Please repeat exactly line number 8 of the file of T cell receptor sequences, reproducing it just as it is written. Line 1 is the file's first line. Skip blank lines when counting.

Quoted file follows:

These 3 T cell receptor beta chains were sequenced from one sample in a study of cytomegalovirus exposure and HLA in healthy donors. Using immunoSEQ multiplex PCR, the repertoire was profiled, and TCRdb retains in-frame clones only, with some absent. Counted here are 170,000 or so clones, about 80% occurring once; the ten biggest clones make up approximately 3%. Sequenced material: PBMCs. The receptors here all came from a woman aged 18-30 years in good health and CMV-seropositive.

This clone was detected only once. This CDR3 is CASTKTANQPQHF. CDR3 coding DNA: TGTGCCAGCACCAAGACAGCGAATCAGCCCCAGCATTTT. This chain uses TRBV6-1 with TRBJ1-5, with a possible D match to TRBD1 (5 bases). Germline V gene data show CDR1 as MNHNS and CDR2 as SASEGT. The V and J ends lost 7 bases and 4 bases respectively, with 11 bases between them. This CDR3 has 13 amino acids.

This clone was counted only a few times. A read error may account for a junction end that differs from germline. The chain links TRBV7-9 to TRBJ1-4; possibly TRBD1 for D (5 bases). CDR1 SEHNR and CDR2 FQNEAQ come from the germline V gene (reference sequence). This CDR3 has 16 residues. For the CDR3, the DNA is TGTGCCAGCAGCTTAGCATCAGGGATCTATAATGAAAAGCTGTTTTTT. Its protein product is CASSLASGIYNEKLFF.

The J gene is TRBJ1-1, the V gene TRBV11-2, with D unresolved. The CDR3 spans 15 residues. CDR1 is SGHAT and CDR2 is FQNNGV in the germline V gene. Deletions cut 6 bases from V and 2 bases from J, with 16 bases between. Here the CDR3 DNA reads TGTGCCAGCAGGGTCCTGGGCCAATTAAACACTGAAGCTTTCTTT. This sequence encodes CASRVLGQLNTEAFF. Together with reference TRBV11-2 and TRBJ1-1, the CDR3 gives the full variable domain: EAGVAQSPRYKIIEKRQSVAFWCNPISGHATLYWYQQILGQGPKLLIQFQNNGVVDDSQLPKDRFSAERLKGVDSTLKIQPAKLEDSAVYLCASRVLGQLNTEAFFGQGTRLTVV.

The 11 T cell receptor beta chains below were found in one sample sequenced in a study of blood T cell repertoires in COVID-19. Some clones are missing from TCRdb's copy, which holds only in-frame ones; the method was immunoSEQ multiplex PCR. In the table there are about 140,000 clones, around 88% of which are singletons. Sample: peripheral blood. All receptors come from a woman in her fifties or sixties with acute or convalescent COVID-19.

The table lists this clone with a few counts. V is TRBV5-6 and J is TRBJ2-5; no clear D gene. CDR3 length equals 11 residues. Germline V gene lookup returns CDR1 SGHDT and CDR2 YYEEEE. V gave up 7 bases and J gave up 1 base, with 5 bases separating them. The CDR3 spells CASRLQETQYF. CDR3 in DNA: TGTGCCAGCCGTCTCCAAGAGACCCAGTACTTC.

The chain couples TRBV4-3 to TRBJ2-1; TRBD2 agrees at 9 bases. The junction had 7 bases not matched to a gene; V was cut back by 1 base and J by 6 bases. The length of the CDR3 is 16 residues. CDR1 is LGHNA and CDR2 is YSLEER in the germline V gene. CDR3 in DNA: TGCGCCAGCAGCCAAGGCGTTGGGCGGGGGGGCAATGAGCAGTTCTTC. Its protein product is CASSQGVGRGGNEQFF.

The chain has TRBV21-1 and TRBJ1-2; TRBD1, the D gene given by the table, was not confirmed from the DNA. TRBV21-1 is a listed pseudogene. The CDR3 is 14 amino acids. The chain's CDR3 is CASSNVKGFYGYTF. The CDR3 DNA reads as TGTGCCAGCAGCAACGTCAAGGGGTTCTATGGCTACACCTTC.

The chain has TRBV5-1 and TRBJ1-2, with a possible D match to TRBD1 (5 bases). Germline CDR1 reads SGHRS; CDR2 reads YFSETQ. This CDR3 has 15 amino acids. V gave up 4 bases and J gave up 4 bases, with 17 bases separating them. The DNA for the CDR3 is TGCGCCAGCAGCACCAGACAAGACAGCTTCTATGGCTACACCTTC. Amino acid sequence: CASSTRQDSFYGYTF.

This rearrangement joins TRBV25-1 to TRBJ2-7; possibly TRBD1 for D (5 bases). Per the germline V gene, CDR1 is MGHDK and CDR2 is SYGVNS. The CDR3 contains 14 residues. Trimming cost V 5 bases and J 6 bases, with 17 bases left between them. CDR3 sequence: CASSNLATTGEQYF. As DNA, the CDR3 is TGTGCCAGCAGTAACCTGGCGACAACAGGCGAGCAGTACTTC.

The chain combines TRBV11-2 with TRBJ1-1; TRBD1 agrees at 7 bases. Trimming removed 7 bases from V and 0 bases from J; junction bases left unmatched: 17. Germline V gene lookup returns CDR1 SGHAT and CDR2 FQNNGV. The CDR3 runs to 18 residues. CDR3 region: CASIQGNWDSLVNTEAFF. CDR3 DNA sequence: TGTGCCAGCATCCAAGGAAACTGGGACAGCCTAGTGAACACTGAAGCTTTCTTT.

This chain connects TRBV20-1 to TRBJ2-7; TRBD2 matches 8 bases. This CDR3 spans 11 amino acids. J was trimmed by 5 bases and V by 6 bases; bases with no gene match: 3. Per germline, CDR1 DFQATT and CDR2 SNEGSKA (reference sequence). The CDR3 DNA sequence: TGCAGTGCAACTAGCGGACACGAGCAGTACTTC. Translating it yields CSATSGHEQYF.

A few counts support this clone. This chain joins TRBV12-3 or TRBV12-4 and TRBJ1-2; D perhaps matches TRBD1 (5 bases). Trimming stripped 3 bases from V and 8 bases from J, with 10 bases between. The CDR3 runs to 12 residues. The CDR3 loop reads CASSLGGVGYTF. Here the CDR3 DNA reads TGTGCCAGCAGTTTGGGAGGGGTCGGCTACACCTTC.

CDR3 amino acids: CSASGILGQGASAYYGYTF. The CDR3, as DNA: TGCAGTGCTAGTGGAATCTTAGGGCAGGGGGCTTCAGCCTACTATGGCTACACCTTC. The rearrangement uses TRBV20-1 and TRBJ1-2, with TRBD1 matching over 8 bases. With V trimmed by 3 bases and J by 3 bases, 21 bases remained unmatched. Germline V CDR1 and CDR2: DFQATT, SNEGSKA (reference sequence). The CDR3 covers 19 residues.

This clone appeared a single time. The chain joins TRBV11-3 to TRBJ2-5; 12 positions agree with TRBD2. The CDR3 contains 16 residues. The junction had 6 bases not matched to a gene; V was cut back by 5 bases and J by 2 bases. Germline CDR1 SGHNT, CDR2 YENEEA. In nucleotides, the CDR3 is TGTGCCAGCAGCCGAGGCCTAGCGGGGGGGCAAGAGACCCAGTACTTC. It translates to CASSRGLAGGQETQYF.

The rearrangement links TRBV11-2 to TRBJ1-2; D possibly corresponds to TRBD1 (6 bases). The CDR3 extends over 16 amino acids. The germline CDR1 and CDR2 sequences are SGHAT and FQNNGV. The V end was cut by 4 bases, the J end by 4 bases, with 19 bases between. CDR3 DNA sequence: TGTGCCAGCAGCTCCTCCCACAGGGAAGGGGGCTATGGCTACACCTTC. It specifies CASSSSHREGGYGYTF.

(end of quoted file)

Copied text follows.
The chain has TRBV21-1 and TRBJ1-2; TRBD1, the D gene given by the table, was not confirmed from the DNA. TRBV21-1 is a listed pseudogene. The CDR3 is 14 amino acids. The chain's CDR3 is CASSNVKGFYGYTF. The CDR3 DNA reads as TGTGCCAGCAGCAACGTCAAGGGGTTCTATGGCTACACCTTC.